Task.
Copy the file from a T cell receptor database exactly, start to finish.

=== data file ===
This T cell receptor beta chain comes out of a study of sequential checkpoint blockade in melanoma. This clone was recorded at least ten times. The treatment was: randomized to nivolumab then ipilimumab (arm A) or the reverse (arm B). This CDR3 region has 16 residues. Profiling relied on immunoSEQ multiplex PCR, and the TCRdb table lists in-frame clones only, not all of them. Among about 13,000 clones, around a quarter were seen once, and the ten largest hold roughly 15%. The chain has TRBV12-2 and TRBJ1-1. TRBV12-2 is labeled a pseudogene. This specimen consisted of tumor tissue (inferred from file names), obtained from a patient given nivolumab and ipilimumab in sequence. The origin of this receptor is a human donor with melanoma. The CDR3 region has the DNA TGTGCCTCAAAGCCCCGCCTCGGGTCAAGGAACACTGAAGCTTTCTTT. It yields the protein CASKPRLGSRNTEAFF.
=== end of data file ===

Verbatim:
This T cell receptor beta chain comes out of a study of sequential checkpoint blockade in melanoma. This clone was recorded at least ten times. The treatment was: randomized to nivolumab then ipilimumab (arm A) or the reverse (arm B). This CDR3 region has 16 residues. Profiling relied on immunoSEQ multiplex PCR, and the TCRdb table lists in-frame clones only, not all of them. Among about 13,000 clones, around a quarter were seen once, and the ten largest hold roughly 15%. The chain has TRBV12-2 and TRBJ1-1. TRBV12-2 is labeled a pseudogene. This specimen consisted of tumor tissue (inferred from file names), obtained from a patient given nivolumab and ipilimumab in sequence. The origin of this receptor is a human donor with melanoma. The CDR3 region has the DNA TGTGCCTCAAAGCCCCGCCTCGGGTCAAGGAACACTGAAGCTTTCTTT. It yields the protein CASKPRLGSRNTEAFF.